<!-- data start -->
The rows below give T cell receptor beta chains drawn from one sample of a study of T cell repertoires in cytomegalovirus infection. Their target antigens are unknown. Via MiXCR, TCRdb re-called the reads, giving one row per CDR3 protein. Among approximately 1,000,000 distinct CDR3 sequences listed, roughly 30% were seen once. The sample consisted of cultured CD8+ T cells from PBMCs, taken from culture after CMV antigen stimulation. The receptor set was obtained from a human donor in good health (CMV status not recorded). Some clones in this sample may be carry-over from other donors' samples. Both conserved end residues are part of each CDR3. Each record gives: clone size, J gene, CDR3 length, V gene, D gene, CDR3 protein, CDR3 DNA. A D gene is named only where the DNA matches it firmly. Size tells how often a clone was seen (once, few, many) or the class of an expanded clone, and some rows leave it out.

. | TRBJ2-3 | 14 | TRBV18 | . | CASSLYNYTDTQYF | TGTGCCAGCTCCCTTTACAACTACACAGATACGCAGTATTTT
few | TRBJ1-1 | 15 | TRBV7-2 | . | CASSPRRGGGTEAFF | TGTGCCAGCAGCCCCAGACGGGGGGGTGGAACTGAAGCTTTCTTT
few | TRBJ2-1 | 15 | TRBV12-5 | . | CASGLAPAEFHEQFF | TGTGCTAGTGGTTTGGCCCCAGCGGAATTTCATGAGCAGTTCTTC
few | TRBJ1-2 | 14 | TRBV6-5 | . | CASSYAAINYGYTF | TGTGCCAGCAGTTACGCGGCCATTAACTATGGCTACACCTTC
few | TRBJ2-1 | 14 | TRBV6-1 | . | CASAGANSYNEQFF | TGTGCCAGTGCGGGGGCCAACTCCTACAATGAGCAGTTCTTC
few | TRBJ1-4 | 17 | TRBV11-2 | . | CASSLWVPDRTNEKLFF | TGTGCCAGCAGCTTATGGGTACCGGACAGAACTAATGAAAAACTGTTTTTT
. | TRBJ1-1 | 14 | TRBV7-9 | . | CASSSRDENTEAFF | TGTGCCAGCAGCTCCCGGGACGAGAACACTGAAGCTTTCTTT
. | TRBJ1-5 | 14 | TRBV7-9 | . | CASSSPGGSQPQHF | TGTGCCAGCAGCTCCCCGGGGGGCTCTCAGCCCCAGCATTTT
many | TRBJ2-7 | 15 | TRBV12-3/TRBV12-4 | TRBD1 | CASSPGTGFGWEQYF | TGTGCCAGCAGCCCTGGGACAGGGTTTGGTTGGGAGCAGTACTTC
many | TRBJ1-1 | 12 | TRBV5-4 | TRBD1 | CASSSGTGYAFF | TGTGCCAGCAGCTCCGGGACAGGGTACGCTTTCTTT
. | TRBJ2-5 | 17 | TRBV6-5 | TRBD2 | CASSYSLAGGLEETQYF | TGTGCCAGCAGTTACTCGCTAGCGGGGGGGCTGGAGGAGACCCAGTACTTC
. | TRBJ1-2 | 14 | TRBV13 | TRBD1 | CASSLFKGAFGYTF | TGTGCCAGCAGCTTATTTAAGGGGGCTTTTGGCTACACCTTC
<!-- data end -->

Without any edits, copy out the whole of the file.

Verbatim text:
The rows below give T cell receptor beta chains drawn from one sample of a study of T cell repertoires in cytomegalovirus infection. Their target antigens are unknown. Via MiXCR, TCRdb re-called the reads, giving one row per CDR3 protein. Among approximately 1,000,000 distinct CDR3 sequences listed, roughly 30% were seen once. The sample consisted of cultured CD8+ T cells from PBMCs, taken from culture after CMV antigen stimulation. The receptor set was obtained from a human donor in good health (CMV status not recorded). Some clones in this sample may be carry-over from other donors' samples. Both conserved end residues are part of each CDR3. Each record gives: clone size, J gene, CDR3 length, V gene, D gene, CDR3 protein, CDR3 DNA. A D gene is named only where the DNA matches it firmly. Size tells how often a clone was seen (once, few, many) or the class of an expanded clone, and some rows leave it out.

. | TRBJ2-3 | 14 | TRBV18 | . | CASSLYNYTDTQYF | TGTGCCAGCTCCCTTTACAACTACACAGATACGCAGTATTTT
few | TRBJ1-1 | 15 | TRBV7-2 | . | CASSPRRGGGTEAFF | TGTGCCAGCAGCCCCAGACGGGGGGGTGGAACTGAAGCTTTCTTT
few | TRBJ2-1 | 15 | TRBV12-5 | . | CASGLAPAEFHEQFF | TGTGCTAGTGGTTTGGCCCCAGCGGAATTTCATGAGCAGTTCTTC
few | TRBJ1-2 | 14 | TRBV6-5 | . | CASSYAAINYGYTF | TGTGCCAGCAGTTACGCGGCCATTAACTATGGCTACACCTTC
few | TRBJ2-1 | 14 | TRBV6-1 | . | CASAGANSYNEQFF | TGTGCCAGTGCGGGGGCCAACTCCTACAATGAGCAGTTCTTC
few | TRBJ1-4 | 17 | TRBV11-2 | . | CASSLWVPDRTNEKLFF | TGTGCCAGCAGCTTATGGGTACCGGACAGAACTAATGAAAAACTGTTTTTT
. | TRBJ1-1 | 14 | TRBV7-9 | . | CASSSRDENTEAFF | TGTGCCAGCAGCTCCCGGGACGAGAACACTGAAGCTTTCTTT
. | TRBJ1-5 | 14 | TRBV7-9 | . | CASSSPGGSQPQHF | TGTGCCAGCAGCTCCCCGGGGGGCTCTCAGCCCCAGCATTTT
many | TRBJ2-7 | 15 | TRBV12-3/TRBV12-4 | TRBD1 | CASSPGTGFGWEQYF | TGTGCCAGCAGCCCTGGGACAGGGTTTGGTTGGGAGCAGTACTTC
many | TRBJ1-1 | 12 | TRBV5-4 | TRBD1 | CASSSGTGYAFF | TGTGCCAGCAGCTCCGGGACAGGGTACGCTTTCTTT
. | TRBJ2-5 | 17 | TRBV6-5 | TRBD2 | CASSYSLAGGLEETQYF | TGTGCCAGCAGTTACTCGCTAGCGGGGGGGCTGGAGGAGACCCAGTACTTC
. | TRBJ1-2 | 14 | TRBV13 | TRBD1 | CASSLFKGAFGYTF | TGTGCCAGCAGCTTATTTAAGGGGGCTTTTGGCTACACCTTC